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Build Business Community Education

New centre a true ‘labour of love’

Liki Udam Oct 10
The design of the new centre, by Dawson Design and built by Jennian Homes Northland, reflects the traditions of the past with an eye to the future.

It’s a story about the power of people to transform a community and how with enough determination anything is possible.

When small community based early learning centre, Forum North Childcare & Education Centre, was told by the Whangarei District Council in 2012 the land the centre was sitting was needed for a development project it was a case of déjà vu.

The same thing had happened in 1993 and the centre had already been shifted once. It could have seemed like the end but the centre’s staff and parents were not going to see this happen.

“It’s a labour of love,” says centre manager Deanna Niha who has worked at the centre for over two decades.

“We have worked hard to create a sustainable centre and we couldn’t let that end because of all those that have worked so hard to get it to where it is. You can either roll over or take it as an opportunity to create something wonderful.”
With support from Council and local Iwi Parawhau a new site was found and the lease this time was secured for 33 years.

But before a decision was reached staff was taken to the site, walked around and got a feel for the land and space, says Deanna.

The site sits beneath the local Maunga (mountain) Parihaka and alongside the local Awa (river), Hatea. Local kaumatua blessed the site before building took place and a kahatu (piece of stone treasure) was buried by kaumatua in a secret place on the site to link the centre to the land.

The design of the new centre, by Dawson Design and built by Jennian Homes Northland, also reflects the traditions of the past with an eye to the future.

Deanna says that when initial discussions took place regarding the design of the building the focus was to create a place that was reflective of the beliefs and centre kaupapa as well as acknowledge those who had gone before.

Items will be taken from the old centre and used in the new building and there are plans for pou to be erected at some stage that reflect the past, present and future generations.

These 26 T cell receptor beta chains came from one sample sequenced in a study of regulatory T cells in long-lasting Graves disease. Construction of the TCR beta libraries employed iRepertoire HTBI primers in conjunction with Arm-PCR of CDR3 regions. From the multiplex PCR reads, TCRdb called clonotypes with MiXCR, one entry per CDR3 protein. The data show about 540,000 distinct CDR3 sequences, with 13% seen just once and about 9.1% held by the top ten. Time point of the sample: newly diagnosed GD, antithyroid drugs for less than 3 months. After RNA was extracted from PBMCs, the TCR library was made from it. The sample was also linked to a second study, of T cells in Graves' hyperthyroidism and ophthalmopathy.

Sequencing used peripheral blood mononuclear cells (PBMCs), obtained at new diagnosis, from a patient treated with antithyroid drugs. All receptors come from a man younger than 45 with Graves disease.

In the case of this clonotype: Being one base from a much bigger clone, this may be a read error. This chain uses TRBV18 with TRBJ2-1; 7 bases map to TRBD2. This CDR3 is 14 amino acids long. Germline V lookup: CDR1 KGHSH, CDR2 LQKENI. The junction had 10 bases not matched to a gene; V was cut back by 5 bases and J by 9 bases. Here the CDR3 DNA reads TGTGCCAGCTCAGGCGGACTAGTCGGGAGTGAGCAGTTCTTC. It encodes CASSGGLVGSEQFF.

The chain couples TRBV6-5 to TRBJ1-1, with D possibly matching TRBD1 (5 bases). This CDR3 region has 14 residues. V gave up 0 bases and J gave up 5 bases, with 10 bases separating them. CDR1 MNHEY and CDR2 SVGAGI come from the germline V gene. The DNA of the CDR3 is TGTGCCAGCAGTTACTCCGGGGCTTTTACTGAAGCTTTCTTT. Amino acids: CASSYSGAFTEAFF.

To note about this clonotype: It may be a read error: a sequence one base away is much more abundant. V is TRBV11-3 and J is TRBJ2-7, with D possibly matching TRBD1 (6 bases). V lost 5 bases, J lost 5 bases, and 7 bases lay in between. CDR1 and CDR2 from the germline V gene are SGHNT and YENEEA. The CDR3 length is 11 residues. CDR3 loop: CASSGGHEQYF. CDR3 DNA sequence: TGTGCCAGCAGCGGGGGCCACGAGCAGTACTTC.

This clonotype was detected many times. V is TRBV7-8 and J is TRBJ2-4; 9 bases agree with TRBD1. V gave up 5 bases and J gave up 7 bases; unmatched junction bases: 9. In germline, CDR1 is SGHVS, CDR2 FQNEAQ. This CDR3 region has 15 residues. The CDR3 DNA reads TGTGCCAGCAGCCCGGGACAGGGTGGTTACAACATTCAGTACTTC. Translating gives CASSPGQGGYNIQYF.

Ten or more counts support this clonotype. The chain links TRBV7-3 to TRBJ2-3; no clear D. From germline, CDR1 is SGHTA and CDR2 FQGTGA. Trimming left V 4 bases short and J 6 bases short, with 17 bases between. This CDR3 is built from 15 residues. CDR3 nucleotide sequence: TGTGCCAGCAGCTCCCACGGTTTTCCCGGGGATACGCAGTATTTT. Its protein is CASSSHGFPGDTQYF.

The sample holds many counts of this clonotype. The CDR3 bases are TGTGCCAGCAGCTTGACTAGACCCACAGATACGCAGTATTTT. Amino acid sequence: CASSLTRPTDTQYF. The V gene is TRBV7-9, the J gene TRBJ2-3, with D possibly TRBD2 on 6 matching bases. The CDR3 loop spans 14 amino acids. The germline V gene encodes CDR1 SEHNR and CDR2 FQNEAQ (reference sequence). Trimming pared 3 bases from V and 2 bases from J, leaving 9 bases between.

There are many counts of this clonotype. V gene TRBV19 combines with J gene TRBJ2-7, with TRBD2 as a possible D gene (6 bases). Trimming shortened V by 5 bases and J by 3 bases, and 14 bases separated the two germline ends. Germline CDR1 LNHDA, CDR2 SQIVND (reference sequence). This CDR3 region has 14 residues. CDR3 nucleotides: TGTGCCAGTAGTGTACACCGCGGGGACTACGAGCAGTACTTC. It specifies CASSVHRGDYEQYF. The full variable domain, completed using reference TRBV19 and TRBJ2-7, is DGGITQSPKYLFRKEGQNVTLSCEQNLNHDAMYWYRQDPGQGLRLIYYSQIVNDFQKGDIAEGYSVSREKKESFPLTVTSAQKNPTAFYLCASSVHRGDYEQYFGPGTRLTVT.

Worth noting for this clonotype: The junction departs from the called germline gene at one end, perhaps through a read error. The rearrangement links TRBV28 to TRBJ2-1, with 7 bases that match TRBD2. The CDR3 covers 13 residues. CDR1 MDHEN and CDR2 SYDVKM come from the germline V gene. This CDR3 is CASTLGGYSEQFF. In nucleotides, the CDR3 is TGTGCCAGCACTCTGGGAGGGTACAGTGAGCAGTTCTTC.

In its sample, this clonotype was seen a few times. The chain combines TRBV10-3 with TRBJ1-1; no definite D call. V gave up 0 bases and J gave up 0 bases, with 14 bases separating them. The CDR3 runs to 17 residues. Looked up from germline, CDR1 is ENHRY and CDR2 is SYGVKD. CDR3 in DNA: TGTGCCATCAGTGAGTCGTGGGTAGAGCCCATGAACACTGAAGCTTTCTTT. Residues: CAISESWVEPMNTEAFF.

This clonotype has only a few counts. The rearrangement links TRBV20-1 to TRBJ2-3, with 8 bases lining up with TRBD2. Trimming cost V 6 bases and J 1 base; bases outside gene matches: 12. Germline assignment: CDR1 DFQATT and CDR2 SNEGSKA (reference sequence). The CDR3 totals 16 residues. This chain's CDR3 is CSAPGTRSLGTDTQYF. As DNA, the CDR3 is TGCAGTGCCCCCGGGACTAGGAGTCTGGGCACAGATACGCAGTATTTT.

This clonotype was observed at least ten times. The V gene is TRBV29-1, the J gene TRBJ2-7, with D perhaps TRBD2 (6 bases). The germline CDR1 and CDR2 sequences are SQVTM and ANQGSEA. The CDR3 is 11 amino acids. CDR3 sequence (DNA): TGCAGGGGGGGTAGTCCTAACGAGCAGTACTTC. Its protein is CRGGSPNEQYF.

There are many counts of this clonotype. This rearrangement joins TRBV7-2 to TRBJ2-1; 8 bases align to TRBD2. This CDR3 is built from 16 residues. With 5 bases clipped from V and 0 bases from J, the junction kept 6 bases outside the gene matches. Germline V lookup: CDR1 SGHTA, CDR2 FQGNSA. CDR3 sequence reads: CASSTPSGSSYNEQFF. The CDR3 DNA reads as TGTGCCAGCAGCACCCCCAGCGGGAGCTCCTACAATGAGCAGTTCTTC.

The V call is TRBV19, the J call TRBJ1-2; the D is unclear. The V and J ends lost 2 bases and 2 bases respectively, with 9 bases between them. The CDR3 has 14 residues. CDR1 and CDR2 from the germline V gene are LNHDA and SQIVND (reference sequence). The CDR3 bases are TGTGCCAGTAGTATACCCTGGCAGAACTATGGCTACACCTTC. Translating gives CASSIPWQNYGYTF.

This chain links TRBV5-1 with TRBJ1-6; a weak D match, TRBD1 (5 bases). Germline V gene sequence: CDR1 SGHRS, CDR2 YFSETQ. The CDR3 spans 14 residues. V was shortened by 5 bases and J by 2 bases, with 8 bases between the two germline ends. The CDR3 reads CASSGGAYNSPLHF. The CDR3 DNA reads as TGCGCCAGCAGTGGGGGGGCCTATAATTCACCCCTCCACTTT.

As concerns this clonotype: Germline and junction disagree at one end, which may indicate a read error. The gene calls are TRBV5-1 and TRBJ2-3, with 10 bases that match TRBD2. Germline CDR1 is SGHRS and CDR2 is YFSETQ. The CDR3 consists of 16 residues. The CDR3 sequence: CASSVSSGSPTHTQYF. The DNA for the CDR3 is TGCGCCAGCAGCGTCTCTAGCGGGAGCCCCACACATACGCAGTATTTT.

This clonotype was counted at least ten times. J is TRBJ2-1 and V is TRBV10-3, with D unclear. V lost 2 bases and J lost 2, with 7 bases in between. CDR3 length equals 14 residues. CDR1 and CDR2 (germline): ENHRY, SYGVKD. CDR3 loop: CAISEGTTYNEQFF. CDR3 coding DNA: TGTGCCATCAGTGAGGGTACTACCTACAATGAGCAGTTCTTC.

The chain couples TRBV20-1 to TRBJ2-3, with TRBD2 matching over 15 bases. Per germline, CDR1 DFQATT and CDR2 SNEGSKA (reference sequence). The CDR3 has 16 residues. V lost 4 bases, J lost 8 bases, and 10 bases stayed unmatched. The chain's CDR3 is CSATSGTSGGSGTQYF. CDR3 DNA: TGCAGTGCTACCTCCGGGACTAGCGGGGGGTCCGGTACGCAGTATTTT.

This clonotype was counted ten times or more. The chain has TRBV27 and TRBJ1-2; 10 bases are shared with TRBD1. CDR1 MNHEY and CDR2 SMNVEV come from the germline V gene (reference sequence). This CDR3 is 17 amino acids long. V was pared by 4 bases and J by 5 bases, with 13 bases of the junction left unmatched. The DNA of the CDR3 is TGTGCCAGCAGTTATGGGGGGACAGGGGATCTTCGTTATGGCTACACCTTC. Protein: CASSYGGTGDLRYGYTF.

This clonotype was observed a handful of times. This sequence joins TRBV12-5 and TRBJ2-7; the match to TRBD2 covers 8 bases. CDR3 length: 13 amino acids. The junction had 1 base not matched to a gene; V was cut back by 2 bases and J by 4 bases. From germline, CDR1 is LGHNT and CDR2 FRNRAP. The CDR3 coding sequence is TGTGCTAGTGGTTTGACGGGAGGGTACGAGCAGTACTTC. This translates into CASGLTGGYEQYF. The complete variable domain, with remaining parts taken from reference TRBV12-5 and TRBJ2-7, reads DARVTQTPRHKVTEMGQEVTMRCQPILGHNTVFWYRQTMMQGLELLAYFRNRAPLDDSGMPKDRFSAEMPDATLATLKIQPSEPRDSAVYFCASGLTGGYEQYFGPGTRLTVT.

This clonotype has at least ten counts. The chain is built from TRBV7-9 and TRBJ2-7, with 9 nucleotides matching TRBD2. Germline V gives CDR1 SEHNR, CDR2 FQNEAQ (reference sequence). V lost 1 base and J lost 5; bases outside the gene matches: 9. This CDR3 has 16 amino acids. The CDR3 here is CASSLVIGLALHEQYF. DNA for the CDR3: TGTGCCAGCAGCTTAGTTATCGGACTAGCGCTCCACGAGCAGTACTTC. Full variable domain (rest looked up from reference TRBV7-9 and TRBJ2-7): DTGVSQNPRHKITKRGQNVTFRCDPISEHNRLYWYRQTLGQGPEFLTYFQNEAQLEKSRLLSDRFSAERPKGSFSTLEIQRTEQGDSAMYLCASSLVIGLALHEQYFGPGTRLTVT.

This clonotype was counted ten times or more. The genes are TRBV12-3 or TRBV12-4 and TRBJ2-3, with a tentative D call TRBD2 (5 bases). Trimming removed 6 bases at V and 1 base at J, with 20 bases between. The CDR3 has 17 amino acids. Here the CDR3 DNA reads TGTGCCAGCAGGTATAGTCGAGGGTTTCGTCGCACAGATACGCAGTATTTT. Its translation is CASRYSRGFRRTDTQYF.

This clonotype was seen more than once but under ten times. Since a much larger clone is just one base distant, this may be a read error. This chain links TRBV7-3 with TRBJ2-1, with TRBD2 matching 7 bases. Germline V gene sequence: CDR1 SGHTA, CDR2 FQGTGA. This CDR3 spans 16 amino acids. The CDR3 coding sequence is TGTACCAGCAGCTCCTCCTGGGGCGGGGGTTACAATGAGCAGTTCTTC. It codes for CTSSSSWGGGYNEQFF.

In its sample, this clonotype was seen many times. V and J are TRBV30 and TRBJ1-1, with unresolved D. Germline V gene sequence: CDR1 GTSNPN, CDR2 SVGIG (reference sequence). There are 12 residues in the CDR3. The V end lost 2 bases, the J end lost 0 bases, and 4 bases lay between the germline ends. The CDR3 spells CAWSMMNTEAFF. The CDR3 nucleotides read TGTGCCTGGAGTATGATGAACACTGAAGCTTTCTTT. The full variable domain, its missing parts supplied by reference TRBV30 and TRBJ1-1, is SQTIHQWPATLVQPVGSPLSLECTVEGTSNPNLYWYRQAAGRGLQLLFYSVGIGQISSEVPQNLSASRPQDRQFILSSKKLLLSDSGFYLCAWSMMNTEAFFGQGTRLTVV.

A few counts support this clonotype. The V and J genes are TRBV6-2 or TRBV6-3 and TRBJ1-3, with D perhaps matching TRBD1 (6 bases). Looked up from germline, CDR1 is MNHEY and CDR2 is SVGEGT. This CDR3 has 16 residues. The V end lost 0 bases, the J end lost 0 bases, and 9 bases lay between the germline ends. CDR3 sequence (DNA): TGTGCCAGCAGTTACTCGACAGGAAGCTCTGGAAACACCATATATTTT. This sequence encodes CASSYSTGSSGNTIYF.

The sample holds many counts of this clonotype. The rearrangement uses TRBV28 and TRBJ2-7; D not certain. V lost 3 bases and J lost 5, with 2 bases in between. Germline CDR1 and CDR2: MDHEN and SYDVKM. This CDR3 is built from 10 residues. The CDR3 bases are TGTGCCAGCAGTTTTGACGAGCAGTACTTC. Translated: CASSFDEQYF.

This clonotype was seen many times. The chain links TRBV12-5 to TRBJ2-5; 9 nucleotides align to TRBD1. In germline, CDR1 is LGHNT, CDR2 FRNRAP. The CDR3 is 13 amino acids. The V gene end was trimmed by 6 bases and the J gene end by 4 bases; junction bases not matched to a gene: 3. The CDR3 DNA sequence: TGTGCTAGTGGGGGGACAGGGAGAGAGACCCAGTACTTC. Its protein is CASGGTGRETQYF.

“From the first conceptual meetings with Forum North Childcare, it was important to link the building to the land. Mount Parihaka and the Hatea play a role in the build, with the blend of traditional Maori design meeting modern, this building links into Forum North’s long standing history here in Whangarei and provides a place for them to continue the amazing work they do with the children of Whangarei,” says Jennian Homes Northland sales consultant Rena Belcher, Sales consultant.

The aim of the design of the two storey building has also been to be inclusive so everyone could access the building and use the facilities on offer.

A lift has been included and small details, such as no lips on the floor at doorways, means it is fully wheelchair accessible.

The centre’s teachers, one of whom has a child with cerebral palsy, were an integral part of the design process.

The building has two apexes and will be clad in board and baton. It’s a simple yet effective design that reflects the down to earth approach the centre takes.

Upstairs will be a large multipurpose space with staff rooms and kitchen. Downstairs the centre likewise offers flexibility with a moveable divider separating the age groups.

Deanna says it is important to them that siblings and relations are not segregated despite possibly being different ages.

There are also opportunities for children to create their own spaces by building huts or hanging sheets for hideaways etc.

Outside, the playground will include natural materials and objects rather than manmade play items. The aim has been to reflect the natural surroundings.

Jody Yakas, general manager of Jennian Homes Northland says that the Forum North childcare project is a large and complex project for the company to undertake. It will take place over nearly a year with multiple stages.

The project has been funded by the Ministry of Education TAP funding scheme alongside community grants and fundraising. The centre is community owned and run by a governance team made up of parents.

As a not for profit enterprise the aim is to keep fees as low as possible.

Staff to child ratios are impressive with eight teachers catering to the needs of the current children plus one staff member in administration and another in the kitchen.

The centre also supplies items such as meals and nappies.

“We understand that it’s hard for parents to get up and get sorted in the morning and get to work so we make it as easy as possible.”

It’s not surprising then that there is a constant waiting list for places.

The new centre, which is licensed for 50 children, is due to open in March 2018.

“Our experience tells us there isn’t a one size fits all approach to education,” says Deanna.

“It’s about diversity, it’s about identity and it’s about vision.

“We know we have a unique learning environment that we believe our community needs and wants. I truly believe we were sent the right people to build our vision.

“Our staff are very committed to the centre – it’s like a second home to them – and now it will be sustainable for future generations so the legacy can continue.”


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